In recent days, we've received reports of impressive densities of armyworms in wheat fields in some areas of Kentucky and Tennessee. This suggests that wheat producers in nearby areas of southern Illinois should begin to monitor their wheat fields for potential armyworm injury.|
Armyworm moths migrate into Illinois on the same prevailing winds and storm fronts that are used by black cutworm moths. For the next several weeks we should begin to scout for true armyworm larvae in corn and wheat fields. Moths seek rank grass on which to deposit eggs, so wheat fields and corn planted into a grass cover crop or into grassy weeds are prime candidates for armyworm infestations. Corn planted no-till into a rye cover crop is especially prone to severe armyworm problems.
True armyworm larvae often go unnoticed until the injury is obvious. However, the small, young larvae can be found if you look for them carefully. Densities as great as 20 to 25 larvae per 10 sweeps have been reported in some western Kentucky wheat fields. The larvae were very small and difficult to find without the aid of a sweep net. Young larvae are pale green in color, although longitudinal stripes are apparent, and the head is yellowish brown. They move in a looping motion. Older larvae are greenish brown and more prominently striped. You can usually see a narrow, broken stripe along the center of the back and three stripes along each side of the body, at least one of which appears pale orange. The tan head is mottled with dark brown. Each proleg (the false, peglike legs on the abdomen of a caterpillar) has a dark band.
In wheat, larvae feed on leaves, working their way up from the bottom of plants. Injury to lower leaves causes no economic loss, but injury to the upper leaves, especially the flag leaf, can result in yield reduction. If the armyworms devour the flag leaves, they can chew into the tender stem just below the head and clip off heads. It is important that the damage not progress this far because yield loss is direct and not reversible. In seedling corn, larvae bite chunks out of the edges of leaves. If infestations are intense, the seedlings may be chewed to the ground. Large densities of armyworms can cause significant stand reductions.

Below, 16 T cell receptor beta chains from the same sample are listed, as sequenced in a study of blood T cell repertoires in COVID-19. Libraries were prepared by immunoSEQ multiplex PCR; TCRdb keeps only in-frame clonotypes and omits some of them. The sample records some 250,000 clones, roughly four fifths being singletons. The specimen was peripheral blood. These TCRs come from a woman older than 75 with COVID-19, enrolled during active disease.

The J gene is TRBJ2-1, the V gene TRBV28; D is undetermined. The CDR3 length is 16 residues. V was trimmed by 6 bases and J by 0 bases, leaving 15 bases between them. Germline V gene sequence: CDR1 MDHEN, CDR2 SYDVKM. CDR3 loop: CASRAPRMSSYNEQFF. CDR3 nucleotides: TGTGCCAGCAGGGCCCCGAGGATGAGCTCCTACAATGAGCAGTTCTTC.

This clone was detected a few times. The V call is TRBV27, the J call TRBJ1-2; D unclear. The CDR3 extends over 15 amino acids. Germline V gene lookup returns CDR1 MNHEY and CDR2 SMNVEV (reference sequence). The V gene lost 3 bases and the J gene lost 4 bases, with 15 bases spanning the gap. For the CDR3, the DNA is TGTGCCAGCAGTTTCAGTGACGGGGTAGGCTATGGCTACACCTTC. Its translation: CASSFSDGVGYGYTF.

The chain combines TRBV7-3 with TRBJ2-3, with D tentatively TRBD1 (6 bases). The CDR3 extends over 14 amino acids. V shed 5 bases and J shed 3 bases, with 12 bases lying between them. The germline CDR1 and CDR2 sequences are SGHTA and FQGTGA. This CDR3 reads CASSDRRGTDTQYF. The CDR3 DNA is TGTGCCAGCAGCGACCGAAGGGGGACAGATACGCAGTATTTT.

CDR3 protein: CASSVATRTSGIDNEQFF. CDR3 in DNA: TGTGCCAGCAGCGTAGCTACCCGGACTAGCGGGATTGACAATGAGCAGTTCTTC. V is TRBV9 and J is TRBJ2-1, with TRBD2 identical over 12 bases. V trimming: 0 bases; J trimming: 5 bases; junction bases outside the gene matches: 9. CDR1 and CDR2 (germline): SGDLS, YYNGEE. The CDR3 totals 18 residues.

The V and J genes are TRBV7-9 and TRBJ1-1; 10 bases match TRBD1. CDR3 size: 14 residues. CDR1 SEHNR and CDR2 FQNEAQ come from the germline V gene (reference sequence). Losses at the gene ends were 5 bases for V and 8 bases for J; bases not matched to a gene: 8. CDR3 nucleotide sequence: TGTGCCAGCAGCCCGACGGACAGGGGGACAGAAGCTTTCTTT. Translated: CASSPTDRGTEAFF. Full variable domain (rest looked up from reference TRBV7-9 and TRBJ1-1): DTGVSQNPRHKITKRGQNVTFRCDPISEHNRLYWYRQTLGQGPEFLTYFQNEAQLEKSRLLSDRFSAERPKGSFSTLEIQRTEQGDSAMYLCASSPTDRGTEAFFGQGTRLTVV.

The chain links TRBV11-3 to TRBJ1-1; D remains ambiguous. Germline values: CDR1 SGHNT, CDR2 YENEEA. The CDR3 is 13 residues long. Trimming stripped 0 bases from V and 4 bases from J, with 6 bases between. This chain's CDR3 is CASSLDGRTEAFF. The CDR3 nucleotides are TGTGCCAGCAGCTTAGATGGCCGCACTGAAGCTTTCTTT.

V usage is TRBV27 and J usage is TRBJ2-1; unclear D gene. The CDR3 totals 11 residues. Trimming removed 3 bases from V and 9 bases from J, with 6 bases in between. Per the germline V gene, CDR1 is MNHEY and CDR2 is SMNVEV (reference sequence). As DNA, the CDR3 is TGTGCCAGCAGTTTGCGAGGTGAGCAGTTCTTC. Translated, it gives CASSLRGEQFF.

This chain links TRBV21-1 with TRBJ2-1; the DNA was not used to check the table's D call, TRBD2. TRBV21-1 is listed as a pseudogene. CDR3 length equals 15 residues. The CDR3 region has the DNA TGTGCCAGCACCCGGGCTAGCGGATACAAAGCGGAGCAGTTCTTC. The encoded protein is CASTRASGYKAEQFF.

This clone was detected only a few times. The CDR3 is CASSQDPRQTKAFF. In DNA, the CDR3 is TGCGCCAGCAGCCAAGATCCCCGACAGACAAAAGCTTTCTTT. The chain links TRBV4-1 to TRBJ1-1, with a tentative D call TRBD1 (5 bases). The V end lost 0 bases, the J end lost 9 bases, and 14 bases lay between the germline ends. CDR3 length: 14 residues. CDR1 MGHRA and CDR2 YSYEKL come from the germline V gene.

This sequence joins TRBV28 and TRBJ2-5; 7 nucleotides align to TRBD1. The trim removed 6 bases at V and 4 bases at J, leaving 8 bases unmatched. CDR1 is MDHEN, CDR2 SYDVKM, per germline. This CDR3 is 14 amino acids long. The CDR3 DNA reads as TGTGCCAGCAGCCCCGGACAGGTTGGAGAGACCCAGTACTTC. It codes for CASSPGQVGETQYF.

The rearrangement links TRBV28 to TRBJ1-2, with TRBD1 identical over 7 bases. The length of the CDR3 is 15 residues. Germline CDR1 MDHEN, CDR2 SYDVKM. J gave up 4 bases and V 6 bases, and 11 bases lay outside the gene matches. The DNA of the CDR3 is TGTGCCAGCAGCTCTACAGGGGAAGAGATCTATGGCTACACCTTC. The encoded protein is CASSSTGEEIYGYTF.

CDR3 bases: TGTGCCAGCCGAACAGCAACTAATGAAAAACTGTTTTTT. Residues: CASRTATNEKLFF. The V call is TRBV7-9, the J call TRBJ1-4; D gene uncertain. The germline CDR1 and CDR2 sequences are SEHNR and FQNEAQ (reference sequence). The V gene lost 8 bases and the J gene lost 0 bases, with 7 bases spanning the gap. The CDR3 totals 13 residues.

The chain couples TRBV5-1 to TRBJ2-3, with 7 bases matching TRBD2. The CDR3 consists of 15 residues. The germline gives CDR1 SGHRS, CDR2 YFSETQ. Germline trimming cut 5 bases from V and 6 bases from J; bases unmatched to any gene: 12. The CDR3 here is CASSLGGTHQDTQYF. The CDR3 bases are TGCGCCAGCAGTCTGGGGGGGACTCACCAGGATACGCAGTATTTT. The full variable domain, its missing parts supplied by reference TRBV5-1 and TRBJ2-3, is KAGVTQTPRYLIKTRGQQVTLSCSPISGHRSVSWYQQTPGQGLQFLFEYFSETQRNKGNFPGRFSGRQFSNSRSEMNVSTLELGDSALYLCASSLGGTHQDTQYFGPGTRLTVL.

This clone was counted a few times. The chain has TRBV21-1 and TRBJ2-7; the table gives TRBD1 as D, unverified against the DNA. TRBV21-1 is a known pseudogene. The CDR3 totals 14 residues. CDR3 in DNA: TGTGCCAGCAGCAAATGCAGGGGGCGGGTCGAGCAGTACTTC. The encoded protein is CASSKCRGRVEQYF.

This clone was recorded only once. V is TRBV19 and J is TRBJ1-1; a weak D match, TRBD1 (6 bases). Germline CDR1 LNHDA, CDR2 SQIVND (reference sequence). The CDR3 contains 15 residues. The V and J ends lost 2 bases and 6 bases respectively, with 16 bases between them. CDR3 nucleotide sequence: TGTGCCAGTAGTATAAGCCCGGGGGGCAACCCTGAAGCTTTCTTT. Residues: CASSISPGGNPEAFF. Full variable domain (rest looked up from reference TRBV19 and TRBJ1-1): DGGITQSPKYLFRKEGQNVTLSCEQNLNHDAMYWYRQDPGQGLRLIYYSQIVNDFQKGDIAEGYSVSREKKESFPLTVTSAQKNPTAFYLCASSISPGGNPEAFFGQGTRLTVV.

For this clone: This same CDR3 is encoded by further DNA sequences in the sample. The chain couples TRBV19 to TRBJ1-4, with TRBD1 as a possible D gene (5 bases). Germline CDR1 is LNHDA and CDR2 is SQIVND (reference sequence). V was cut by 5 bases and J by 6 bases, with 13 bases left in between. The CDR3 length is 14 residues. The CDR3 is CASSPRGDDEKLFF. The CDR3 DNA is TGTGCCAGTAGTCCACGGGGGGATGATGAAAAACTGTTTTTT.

Look for armyworms in several locations within a field. Armyworm larvae feed at night and sometimes on overcast days; they are relatively inactive during the day. In wheat fields, check the thickest areas where armyworm moths concentrated their egg laying. The larvae can be found among the debris on the ground. In cornfields, armyworms may be found on the ground or curled up in the small corn whorls.
Control of armyworms in wheat may be justified if you find six or more nonparasitized larvae (3/4 to 1-1/4 inch long) per linear foot of row and before extensive head cutting occurs. A parasitized armyworm usually has a parasitoid egg (the egg of a tachinid fly) near its "neck."
Armyworm densities also are prone to "crash" due to the quick spread of diseases through their population. On occasion, I have observed wheat fields that appeared to be in imminent danger for cutting of heads to occur, and within a few days, a viral epidemic swept through the armyworm population, eliminating the need for a treatment. So, before any insecticide applications are made, check the health of the armyworm population.
Insecticides labeled for armyworm control in wheat include *Penncap-M (2 to 3 pt product per acre), Sevin XLR Plus (1 to 1-1/2 qt), and *Warrior (2.56 to 3.84 oz). Use of *Penncap-M and *Warrior is restricted to certified applicators. Please read all product labels for more specific application instructions.
Control of armyworms in corn may be justified if 25% or more of the seedlings are damaged. Be sure you don't overreact to "bites" on 25% of the plants. The feeding injury has to be significant before the plant population is reduced. Insecticides labeled for armyworms in corn include *Ambush (6.4 to 12.8 oz product per acre), *Asana XL (5.8 to 9.6 oz), *Lorsban 4E (1 to 2 pt), *Penncap-M (2 to 3 pt), *Pounce 3.2 EC (4 to 8 oz), and Sevin XLR Plus (1 to 2 qt). Those products preceded by an asterisk are restricted for use to certified applicators. Please read all product labels for more specific application instructions.--Mike Gray and Kevin Steffey
Scouting for armyworms in wheat.
Armyworm larvae collected in wheat.
Diseased armyworm larvae on wheat heads.